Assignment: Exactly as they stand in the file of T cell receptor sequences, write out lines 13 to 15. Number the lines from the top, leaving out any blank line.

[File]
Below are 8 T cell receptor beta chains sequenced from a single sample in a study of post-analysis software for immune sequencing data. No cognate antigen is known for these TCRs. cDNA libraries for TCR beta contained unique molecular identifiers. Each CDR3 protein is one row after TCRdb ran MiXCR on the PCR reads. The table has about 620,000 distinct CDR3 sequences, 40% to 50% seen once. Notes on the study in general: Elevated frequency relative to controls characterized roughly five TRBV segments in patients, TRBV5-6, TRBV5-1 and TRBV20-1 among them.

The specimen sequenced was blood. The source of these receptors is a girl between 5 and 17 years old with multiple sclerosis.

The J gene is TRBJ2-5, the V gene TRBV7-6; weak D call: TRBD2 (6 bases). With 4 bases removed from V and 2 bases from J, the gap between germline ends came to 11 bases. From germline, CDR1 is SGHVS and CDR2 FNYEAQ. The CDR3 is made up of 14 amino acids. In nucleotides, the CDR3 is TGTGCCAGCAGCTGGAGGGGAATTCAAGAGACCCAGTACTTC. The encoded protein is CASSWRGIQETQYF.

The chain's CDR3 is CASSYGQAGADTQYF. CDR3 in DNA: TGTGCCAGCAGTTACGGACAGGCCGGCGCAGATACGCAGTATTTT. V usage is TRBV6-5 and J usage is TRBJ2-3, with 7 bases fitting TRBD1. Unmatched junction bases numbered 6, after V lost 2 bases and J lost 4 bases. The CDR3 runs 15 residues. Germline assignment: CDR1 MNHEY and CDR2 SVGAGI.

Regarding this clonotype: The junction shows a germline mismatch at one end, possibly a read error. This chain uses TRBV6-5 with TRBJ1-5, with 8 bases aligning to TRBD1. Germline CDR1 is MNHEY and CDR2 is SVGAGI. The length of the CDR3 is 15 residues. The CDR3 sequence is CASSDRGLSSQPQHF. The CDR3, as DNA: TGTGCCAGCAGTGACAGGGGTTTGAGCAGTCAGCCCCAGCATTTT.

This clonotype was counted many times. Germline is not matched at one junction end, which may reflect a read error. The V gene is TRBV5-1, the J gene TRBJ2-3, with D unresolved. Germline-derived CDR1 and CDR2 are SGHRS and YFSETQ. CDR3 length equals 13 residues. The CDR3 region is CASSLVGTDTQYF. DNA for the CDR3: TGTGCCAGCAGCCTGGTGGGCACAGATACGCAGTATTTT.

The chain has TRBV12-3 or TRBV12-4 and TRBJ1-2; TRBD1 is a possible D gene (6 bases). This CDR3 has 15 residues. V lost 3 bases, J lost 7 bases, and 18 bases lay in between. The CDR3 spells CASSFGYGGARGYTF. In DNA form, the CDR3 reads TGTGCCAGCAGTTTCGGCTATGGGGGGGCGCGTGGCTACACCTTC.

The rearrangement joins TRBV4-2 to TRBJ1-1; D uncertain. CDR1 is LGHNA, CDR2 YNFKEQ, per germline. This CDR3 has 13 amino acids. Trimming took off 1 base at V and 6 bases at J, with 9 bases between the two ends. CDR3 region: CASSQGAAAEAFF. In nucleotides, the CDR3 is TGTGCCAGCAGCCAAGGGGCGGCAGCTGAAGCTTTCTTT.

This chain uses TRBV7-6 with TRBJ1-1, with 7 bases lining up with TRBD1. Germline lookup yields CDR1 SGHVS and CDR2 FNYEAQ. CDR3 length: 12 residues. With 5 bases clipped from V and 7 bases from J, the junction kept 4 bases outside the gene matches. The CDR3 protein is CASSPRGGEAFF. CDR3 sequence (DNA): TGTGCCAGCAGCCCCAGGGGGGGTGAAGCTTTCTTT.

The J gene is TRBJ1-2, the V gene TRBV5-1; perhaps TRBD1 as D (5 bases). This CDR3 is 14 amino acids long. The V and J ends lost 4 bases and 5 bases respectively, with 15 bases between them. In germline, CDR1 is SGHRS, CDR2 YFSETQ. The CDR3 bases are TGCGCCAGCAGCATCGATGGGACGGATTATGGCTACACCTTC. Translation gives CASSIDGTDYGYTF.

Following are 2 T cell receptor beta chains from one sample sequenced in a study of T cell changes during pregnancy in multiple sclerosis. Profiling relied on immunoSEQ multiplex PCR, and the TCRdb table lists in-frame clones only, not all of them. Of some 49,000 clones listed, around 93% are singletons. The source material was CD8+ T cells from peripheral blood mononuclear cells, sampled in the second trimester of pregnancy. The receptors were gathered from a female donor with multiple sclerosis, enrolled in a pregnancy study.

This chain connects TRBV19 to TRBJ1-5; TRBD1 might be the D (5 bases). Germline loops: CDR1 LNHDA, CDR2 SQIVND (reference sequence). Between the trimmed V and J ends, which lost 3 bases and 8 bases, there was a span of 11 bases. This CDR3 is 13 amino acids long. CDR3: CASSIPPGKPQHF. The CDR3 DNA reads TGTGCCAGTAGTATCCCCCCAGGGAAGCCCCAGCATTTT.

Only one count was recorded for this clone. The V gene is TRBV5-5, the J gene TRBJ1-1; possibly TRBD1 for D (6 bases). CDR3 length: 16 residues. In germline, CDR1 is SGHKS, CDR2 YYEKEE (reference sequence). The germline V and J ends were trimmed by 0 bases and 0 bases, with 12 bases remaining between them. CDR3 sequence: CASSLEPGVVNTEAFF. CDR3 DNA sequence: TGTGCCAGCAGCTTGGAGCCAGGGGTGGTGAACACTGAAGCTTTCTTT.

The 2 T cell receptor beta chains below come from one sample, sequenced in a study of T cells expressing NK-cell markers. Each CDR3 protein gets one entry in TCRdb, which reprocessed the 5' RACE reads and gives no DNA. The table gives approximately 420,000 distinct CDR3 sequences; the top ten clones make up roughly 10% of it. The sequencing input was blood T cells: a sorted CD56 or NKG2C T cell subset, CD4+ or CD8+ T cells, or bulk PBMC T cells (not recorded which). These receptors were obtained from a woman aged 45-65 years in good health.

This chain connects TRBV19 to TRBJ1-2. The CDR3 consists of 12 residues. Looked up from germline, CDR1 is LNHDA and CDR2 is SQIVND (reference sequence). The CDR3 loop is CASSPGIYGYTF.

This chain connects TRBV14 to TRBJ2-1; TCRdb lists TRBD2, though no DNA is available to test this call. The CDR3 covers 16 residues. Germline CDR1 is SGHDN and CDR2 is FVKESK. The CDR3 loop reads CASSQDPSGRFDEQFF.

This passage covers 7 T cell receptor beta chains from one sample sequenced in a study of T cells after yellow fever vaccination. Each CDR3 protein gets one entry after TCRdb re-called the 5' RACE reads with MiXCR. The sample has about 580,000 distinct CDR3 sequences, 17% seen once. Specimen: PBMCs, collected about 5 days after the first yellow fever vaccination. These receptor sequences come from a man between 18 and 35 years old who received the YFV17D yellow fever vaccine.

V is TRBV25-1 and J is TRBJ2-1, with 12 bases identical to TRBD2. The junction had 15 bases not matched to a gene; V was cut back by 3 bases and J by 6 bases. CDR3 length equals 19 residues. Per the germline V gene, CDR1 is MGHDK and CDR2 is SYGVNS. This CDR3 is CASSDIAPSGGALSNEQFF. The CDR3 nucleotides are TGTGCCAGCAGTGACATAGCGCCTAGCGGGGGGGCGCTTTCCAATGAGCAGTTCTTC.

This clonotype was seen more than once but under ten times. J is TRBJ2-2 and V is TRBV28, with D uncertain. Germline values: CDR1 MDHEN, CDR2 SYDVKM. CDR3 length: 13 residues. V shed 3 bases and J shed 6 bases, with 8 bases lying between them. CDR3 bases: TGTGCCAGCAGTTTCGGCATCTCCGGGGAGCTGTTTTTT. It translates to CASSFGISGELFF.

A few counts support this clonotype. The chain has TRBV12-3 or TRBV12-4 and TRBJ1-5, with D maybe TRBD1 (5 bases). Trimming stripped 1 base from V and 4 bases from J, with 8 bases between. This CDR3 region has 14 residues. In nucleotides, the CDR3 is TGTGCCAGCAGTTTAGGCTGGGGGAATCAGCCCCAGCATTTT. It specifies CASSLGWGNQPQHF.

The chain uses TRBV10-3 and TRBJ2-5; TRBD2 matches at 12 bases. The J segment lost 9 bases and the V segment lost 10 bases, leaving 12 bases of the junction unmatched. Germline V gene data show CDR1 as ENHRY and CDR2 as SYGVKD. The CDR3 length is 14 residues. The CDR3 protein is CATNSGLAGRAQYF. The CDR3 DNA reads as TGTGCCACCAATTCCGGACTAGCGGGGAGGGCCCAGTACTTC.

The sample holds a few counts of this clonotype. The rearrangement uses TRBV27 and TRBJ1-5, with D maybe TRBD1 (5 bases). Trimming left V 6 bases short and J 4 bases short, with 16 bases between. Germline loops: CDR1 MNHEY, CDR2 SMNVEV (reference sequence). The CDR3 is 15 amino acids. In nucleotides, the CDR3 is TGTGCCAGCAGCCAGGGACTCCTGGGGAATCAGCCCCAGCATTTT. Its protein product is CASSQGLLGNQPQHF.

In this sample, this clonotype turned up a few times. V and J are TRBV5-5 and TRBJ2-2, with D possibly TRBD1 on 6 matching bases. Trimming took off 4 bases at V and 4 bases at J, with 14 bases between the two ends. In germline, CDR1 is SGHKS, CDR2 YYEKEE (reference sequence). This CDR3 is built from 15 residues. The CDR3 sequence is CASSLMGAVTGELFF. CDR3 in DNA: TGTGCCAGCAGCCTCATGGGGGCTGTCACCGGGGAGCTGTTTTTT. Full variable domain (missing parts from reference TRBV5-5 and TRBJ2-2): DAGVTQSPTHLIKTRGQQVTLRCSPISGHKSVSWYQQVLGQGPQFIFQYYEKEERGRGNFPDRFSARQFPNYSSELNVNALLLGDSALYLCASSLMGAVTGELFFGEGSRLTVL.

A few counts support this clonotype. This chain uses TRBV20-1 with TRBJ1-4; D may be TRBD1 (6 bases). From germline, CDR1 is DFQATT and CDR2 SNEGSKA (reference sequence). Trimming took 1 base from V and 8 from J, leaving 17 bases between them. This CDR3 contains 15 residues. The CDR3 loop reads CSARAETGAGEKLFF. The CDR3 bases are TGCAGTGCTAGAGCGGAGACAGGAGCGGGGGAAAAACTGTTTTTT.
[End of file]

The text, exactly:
Only one count was recorded for this clone. The V gene is TRBV5-5, the J gene TRBJ1-1; possibly TRBD1 for D (6 bases). CDR3 length: 16 residues. In germline, CDR1 is SGHKS, CDR2 YYEKEE (reference sequence). The germline V and J ends were trimmed by 0 bases and 0 bases, with 12 bases remaining between them. CDR3 sequence: CASSLEPGVVNTEAFF. CDR3 DNA sequence: TGTGCCAGCAGCTTGGAGCCAGGGGTGGTGAACACTGAAGCTTTCTTT.

The 2 T cell receptor beta chains below come from one sample, sequenced in a study of T cells expressing NK-cell markers. Each CDR3 protein gets one entry in TCRdb, which reprocessed the 5' RACE reads and gives no DNA. The table gives approximately 420,000 distinct CDR3 sequences; the top ten clones make up roughly 10% of it. The sequencing input was blood T cells: a sorted CD56 or NKG2C T cell subset, CD4+ or CD8+ T cells, or bulk PBMC T cells (not recorded which). These receptors were obtained from a woman aged 45-65 years in good health.

This chain connects TRBV19 to TRBJ1-2. The CDR3 consists of 12 residues. Looked up from germline, CDR1 is LNHDA and CDR2 is SQIVND (reference sequence). The CDR3 loop is CASSPGIYGYTF.